Television equipment stuck at a rainy airport, a team banned from international competition and reinstated two days later, a cholera epidemic, a deported coach, a goat and a North African giant brought to its knees. Sound like a slapstick comedy featuring someone from Kazakhstan in his mankini? It's not. It's a list of six elements that sum up the latest round of African Nations Cup (AFCON) qualifiers.
Let's start in the country that had the world's eyes tuned on them just four months ago: South Africa. The public were so wooed by their national team that Bafana Bafana have now become demigods. People who didn't even know who Aaron Mokoena was now want to watch his men march to the continental championship. Interest in national football is at an all-time high, Pitso Mosimane's side beat Niger in the first qualifier and on Sunday they were preparing to erase their "bad travellers" label in Sierra Leone.
South Africans waited anxiously for 6.30pm to watch the battle of Freetown. About three hours before it was scheduled to kick off, the Macufe Cup match between Bloemfontein Celtics and Kaiser Chiefs had a broad strap on the lower third of the screen. There would be no Bafana Bafana to cheer for on the airwaves that night. The SABC would not be broadcasting the match.
The official line was that their camera equipment was stranded in the Ivory Coast and inclement weather meant they had not been able to reach Sierra Leone. The general public couldn't have cared less if the cameras had been hijacked by the Kazaks, they were furious. The national broadcaster faced a barrage of abuse and has been summoned to meet with the South African Football Association this week.
The broadcaster wasn't the only one shooting blanks. Bafana played out a goalless draw with Sierra Leone although it was the hosts who had more chances. Out of form midfielder Teko Modise started in place of the injured Steven Pienaar and some reports claim he had a good game. With no one able to see the match, I don't think anyone really knows.
Still, the result allows South Africa to hold on to the top spot in Group G, because Egypt suffered a shock 1-0 loss to Niger in Niamy. Pharoahs' fans are in shock but the team should be able to shift the blame quite easily. A witchdoctor was seen walking around the pitch with a black goat before kick-off and the animal is believed to be an instrument of black magic. Muti, or 'traditional medicine' in Zulu has long been believed to play a part in football results in Africa and this time it seems to have got the better of the six-time continental champions.
Fellow former champions, Cameroon, also had a bad omen hanging over their match. The Indomitable Lions' game against the Democratic Republic of Congo (DRC) was due to be played in the capital, Yaonde, but Cameroon officials wanted it to be moved to the northern town of Garoua. The only problem is that Garoua is in the middle of a cholera epidemic. DRC officials didn't want to move the match and claimed they had already paid for hotels in the capital but the Confederation of African Football (CAF) sided with the hosts. Both teams had to be vaccinated against cholera before their match, a 1-1 draw that sees Cameroon now sit second in Group E. They are two points behind Senegal, who hammered Mauritius 7-0.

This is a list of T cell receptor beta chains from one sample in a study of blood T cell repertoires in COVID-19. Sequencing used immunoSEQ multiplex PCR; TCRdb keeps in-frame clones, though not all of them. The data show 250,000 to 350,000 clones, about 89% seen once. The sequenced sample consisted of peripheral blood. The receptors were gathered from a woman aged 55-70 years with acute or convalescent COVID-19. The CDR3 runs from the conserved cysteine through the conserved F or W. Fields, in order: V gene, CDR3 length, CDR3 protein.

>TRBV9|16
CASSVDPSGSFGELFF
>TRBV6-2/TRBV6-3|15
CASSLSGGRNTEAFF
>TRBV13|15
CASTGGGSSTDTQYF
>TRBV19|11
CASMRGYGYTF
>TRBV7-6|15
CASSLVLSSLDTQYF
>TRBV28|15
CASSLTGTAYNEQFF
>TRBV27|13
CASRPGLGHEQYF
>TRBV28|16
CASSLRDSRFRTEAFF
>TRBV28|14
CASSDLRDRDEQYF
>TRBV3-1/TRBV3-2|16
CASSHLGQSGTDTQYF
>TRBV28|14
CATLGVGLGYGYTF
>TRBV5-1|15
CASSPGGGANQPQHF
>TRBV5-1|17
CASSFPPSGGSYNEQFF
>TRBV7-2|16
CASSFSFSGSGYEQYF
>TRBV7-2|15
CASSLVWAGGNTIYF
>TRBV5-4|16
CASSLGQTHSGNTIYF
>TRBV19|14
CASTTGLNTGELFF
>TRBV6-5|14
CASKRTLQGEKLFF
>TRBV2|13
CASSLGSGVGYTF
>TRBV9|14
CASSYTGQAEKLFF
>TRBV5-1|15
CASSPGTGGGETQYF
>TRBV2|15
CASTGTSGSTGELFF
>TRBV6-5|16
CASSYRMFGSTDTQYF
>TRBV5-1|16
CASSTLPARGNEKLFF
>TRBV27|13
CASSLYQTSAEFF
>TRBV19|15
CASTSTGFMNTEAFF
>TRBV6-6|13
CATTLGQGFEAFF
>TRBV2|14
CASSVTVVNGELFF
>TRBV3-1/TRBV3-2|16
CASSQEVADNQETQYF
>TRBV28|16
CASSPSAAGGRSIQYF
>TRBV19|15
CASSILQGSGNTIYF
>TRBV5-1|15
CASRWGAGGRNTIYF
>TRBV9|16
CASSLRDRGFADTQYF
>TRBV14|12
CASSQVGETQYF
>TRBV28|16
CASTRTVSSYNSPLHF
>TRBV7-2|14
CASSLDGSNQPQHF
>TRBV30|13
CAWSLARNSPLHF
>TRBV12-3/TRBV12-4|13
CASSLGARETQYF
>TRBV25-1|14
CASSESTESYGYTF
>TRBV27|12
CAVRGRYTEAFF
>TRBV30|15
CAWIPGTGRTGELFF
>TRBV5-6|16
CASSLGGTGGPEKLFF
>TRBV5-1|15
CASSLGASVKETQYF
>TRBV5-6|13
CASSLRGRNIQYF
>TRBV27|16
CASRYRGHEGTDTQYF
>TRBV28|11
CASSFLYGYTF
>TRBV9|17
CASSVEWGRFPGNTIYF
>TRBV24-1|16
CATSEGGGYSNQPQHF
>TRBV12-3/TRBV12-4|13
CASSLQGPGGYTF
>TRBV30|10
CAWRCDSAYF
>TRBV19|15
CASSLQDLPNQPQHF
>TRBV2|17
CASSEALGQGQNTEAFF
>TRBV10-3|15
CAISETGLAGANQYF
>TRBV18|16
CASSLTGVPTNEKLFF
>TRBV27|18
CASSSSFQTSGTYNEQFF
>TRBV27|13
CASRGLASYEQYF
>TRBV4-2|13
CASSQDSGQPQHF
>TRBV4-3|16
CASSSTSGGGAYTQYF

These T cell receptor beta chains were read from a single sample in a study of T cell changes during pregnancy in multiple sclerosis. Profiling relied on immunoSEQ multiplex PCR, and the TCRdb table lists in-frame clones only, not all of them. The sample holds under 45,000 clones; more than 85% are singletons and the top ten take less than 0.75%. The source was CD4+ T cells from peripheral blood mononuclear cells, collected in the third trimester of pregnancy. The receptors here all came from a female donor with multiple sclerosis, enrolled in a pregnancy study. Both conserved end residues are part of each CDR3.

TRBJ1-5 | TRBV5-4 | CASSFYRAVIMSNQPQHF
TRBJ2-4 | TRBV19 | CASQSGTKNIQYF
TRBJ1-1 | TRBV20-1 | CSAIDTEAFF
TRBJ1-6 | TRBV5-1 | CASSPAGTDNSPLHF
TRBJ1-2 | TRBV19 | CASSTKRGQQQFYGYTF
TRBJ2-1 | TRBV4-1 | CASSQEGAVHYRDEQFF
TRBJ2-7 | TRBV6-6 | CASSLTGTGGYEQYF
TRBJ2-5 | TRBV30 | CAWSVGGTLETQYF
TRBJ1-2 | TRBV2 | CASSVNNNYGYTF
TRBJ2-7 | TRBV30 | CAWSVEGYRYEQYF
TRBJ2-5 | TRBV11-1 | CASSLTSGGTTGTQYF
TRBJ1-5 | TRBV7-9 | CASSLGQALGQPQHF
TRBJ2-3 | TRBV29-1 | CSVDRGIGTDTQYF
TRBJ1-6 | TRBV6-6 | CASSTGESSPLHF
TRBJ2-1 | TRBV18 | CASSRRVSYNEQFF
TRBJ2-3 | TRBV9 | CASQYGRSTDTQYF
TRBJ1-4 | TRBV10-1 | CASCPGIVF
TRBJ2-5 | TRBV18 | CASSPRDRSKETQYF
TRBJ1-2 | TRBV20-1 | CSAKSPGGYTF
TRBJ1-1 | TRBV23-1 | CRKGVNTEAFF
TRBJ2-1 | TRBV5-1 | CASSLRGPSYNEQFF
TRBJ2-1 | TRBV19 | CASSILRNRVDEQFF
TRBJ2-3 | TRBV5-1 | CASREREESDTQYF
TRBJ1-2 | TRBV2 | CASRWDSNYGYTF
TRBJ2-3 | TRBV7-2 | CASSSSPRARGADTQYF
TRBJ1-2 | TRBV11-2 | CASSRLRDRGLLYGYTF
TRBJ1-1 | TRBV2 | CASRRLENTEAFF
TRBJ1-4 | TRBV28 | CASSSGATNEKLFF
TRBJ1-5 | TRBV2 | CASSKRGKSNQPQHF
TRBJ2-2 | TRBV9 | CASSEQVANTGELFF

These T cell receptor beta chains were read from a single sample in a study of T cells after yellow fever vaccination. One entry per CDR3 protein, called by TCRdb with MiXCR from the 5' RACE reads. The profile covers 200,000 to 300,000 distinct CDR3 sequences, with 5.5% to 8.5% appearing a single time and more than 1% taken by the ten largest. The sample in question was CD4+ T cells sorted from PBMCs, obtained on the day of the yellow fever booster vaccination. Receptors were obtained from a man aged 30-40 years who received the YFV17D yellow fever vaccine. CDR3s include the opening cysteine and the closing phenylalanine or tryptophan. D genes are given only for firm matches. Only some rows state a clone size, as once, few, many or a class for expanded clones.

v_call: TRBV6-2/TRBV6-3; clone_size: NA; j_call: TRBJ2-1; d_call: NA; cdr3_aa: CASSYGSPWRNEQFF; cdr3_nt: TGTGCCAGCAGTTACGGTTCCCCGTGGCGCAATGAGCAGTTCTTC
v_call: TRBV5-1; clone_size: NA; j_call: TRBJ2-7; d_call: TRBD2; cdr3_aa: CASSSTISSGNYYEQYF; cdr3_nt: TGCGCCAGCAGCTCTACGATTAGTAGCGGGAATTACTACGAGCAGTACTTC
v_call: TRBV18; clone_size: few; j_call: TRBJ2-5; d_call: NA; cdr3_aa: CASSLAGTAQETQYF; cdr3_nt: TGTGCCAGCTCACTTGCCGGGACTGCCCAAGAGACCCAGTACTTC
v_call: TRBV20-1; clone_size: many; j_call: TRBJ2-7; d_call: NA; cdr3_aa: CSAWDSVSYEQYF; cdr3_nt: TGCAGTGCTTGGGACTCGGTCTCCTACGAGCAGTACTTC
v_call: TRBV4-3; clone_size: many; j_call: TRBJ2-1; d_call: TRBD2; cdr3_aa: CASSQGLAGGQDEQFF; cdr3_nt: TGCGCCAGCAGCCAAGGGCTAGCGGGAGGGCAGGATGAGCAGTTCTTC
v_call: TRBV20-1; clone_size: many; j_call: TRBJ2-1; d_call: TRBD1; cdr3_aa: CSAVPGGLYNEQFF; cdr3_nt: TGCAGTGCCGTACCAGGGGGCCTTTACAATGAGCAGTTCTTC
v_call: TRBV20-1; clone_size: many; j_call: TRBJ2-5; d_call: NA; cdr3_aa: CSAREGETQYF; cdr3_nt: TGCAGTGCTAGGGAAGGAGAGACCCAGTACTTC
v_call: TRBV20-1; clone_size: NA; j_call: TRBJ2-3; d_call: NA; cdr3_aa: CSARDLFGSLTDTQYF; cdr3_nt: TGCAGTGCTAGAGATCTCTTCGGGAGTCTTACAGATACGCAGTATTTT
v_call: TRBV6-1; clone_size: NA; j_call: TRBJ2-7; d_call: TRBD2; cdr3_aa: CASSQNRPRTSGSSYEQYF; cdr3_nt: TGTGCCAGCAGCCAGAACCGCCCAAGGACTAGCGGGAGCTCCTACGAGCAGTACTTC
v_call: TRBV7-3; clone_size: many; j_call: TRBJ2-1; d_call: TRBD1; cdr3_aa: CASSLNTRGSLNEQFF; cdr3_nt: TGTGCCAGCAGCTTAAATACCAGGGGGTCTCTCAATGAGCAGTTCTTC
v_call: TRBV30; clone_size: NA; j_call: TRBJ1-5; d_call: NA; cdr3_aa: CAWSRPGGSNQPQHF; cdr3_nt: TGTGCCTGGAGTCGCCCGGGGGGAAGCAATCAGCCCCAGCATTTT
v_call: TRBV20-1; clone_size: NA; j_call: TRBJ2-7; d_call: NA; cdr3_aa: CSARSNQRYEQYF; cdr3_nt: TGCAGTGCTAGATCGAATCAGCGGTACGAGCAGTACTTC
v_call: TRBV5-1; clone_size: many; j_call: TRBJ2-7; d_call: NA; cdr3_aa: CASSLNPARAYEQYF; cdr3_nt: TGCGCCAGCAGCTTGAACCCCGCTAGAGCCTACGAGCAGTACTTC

There was hammering of a different sort going on when FIFA finally banged the mallet down on Nigeria's ban last Wednesday. Government interference was cited as the reason for the ban; court action was allegedly barring elected officials from doing their work at the Nigerian Football Federation and the Sports Minister wanted to restart the local league without relegations.
Two days later, FIFA U-turned on its decision, provisionally lifting sanctions until October 26, when the court can vacate the court order. That gave the Super Eagles some flying space and ensured their AFCON qualifier could take place as scheduled. They might be wishing they were still banned because they travelled to Guinea and lost 1-0, leaving them second in Group B.
Politics also weaved its way into Zimbabwean football when their Belgian coach, Tom Saintfiet, was deported because immigration authorities said he did not have a valid work permit. That was four days before the Warriors' match against Cape Verde. The match was a goalless draw which allows the Islanders to hold on to their credible record of losing just one of their last eight matches. That sequence includes a draw against Portugal in March this year and puts them on top of Group A.
A record of far bigger proportions was achieved when the Central African Republic stunned Algeria by beating them 2-0. The Low-Ubangui Fawns are an elusive bunch and last entered AFCON qualification in 2002. They rarely enter World Cup qualifications and are virtual strangers to international competition. This victory was their first since 1973 and only their second win in AFCON qualification.
While shockwaves hit Algiers, there was some semblance of sanity in other cities. Traditional African giants like Morroco, Ivory Coast and Tunisia recorded wins over Tanzania, Burundi and Togo respectively. All that drama will have to keep us satisfied until March next year when the qualifiers resume.